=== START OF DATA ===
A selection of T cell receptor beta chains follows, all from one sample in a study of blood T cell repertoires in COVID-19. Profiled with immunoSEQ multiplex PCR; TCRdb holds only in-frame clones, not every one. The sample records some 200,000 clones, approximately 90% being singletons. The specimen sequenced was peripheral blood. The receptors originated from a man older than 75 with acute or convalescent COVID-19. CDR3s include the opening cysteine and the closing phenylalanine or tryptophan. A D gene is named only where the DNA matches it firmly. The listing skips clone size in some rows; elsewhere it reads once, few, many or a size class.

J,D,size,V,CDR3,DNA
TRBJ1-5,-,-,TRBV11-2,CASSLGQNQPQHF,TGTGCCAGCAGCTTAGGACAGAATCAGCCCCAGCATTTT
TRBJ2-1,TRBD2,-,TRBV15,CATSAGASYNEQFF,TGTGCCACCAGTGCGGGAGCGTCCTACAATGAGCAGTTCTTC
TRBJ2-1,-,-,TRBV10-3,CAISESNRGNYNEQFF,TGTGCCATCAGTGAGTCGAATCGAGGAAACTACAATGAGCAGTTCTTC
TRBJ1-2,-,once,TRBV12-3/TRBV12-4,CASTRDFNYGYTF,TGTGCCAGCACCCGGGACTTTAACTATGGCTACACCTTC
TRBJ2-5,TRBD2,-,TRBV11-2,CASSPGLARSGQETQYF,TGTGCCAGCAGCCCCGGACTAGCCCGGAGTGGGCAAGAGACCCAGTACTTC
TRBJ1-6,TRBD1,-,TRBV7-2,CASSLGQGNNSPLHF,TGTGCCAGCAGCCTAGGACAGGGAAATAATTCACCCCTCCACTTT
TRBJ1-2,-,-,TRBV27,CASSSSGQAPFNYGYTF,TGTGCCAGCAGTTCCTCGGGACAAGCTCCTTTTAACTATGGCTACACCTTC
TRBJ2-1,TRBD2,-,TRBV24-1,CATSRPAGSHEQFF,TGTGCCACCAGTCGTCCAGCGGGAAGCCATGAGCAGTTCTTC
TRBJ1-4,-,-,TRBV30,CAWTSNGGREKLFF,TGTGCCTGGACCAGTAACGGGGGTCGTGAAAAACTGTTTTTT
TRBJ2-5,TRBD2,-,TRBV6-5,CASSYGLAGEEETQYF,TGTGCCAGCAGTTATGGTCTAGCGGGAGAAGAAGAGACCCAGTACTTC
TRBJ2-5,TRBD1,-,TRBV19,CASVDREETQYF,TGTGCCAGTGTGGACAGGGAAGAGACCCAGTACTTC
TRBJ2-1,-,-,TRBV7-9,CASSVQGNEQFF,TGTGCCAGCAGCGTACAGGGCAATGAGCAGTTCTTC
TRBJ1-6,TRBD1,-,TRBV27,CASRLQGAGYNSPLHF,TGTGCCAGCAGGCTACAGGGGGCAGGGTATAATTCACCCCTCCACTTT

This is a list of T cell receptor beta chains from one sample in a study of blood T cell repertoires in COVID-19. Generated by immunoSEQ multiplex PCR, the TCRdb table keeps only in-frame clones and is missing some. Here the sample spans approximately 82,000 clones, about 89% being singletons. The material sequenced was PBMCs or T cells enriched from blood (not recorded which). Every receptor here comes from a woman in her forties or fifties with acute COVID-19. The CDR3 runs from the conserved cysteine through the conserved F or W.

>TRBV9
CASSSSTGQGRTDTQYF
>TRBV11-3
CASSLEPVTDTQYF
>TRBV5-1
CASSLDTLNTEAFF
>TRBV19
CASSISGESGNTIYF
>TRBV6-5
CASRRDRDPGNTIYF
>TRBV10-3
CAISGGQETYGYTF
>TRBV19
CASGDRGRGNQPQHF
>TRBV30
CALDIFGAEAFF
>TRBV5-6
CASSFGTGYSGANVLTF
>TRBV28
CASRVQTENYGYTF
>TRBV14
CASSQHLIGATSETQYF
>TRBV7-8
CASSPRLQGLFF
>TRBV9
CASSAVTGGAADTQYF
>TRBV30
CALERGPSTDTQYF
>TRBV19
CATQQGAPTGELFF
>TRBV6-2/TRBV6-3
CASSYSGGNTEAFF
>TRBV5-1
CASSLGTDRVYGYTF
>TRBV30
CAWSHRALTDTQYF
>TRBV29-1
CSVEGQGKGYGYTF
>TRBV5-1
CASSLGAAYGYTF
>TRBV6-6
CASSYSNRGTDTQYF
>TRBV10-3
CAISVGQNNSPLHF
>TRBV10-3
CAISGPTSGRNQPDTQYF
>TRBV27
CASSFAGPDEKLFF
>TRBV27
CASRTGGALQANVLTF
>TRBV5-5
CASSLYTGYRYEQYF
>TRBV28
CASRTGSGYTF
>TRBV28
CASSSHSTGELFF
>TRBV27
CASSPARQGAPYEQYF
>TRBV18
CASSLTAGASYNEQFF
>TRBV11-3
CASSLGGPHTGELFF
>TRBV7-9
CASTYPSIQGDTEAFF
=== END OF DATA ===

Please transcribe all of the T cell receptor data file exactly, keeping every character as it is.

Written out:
A selection of T cell receptor beta chains follows, all from one sample in a study of blood T cell repertoires in COVID-19. Profiled with immunoSEQ multiplex PCR; TCRdb holds only in-frame clones, not every one. The sample records some 200,000 clones, approximately 90% being singletons. The specimen sequenced was peripheral blood. The receptors originated from a man older than 75 with acute or convalescent COVID-19. CDR3s include the opening cysteine and the closing phenylalanine or tryptophan. A D gene is named only where the DNA matches it firmly. The listing skips clone size in some rows; elsewhere it reads once, few, many or a size class.

J,D,size,V,CDR3,DNA
TRBJ1-5,-,-,TRBV11-2,CASSLGQNQPQHF,TGTGCCAGCAGCTTAGGACAGAATCAGCCCCAGCATTTT
TRBJ2-1,TRBD2,-,TRBV15,CATSAGASYNEQFF,TGTGCCACCAGTGCGGGAGCGTCCTACAATGAGCAGTTCTTC
TRBJ2-1,-,-,TRBV10-3,CAISESNRGNYNEQFF,TGTGCCATCAGTGAGTCGAATCGAGGAAACTACAATGAGCAGTTCTTC
TRBJ1-2,-,once,TRBV12-3/TRBV12-4,CASTRDFNYGYTF,TGTGCCAGCACCCGGGACTTTAACTATGGCTACACCTTC
TRBJ2-5,TRBD2,-,TRBV11-2,CASSPGLARSGQETQYF,TGTGCCAGCAGCCCCGGACTAGCCCGGAGTGGGCAAGAGACCCAGTACTTC
TRBJ1-6,TRBD1,-,TRBV7-2,CASSLGQGNNSPLHF,TGTGCCAGCAGCCTAGGACAGGGAAATAATTCACCCCTCCACTTT
TRBJ1-2,-,-,TRBV27,CASSSSGQAPFNYGYTF,TGTGCCAGCAGTTCCTCGGGACAAGCTCCTTTTAACTATGGCTACACCTTC
TRBJ2-1,TRBD2,-,TRBV24-1,CATSRPAGSHEQFF,TGTGCCACCAGTCGTCCAGCGGGAAGCCATGAGCAGTTCTTC
TRBJ1-4,-,-,TRBV30,CAWTSNGGREKLFF,TGTGCCTGGACCAGTAACGGGGGTCGTGAAAAACTGTTTTTT
TRBJ2-5,TRBD2,-,TRBV6-5,CASSYGLAGEEETQYF,TGTGCCAGCAGTTATGGTCTAGCGGGAGAAGAAGAGACCCAGTACTTC
TRBJ2-5,TRBD1,-,TRBV19,CASVDREETQYF,TGTGCCAGTGTGGACAGGGAAGAGACCCAGTACTTC
TRBJ2-1,-,-,TRBV7-9,CASSVQGNEQFF,TGTGCCAGCAGCGTACAGGGCAATGAGCAGTTCTTC
TRBJ1-6,TRBD1,-,TRBV27,CASRLQGAGYNSPLHF,TGTGCCAGCAGGCTACAGGGGGCAGGGTATAATTCACCCCTCCACTTT

This is a list of T cell receptor beta chains from one sample in a study of blood T cell repertoires in COVID-19. Generated by immunoSEQ multiplex PCR, the TCRdb table keeps only in-frame clones and is missing some. Here the sample spans approximately 82,000 clones, about 89% being singletons. The material sequenced was PBMCs or T cells enriched from blood (not recorded which). Every receptor here comes from a woman in her forties or fifties with acute COVID-19. The CDR3 runs from the conserved cysteine through the conserved F or W.

>TRBV9
CASSSSTGQGRTDTQYF
>TRBV11-3
CASSLEPVTDTQYF
>TRBV5-1
CASSLDTLNTEAFF
>TRBV19
CASSISGESGNTIYF
>TRBV6-5
CASRRDRDPGNTIYF
>TRBV10-3
CAISGGQETYGYTF
>TRBV19
CASGDRGRGNQPQHF
>TRBV30
CALDIFGAEAFF
>TRBV5-6
CASSFGTGYSGANVLTF
>TRBV28
CASRVQTENYGYTF
>TRBV14
CASSQHLIGATSETQYF
>TRBV7-8
CASSPRLQGLFF
>TRBV9
CASSAVTGGAADTQYF
>TRBV30
CALERGPSTDTQYF
>TRBV19
CATQQGAPTGELFF
>TRBV6-2/TRBV6-3
CASSYSGGNTEAFF
>TRBV5-1
CASSLGTDRVYGYTF
>TRBV30
CAWSHRALTDTQYF
>TRBV29-1
CSVEGQGKGYGYTF
>TRBV5-1
CASSLGAAYGYTF
>TRBV6-6
CASSYSNRGTDTQYF
>TRBV10-3
CAISVGQNNSPLHF
>TRBV10-3
CAISGPTSGRNQPDTQYF
>TRBV27
CASSFAGPDEKLFF
>TRBV27
CASRTGGALQANVLTF
>TRBV5-5
CASSLYTGYRYEQYF
>TRBV28
CASRTGSGYTF
>TRBV28
CASSSHSTGELFF
>TRBV27
CASSPARQGAPYEQYF
>TRBV18
CASSLTAGASYNEQFF
>TRBV11-3
CASSLGGPHTGELFF
>TRBV7-9
CASTYPSIQGDTEAFF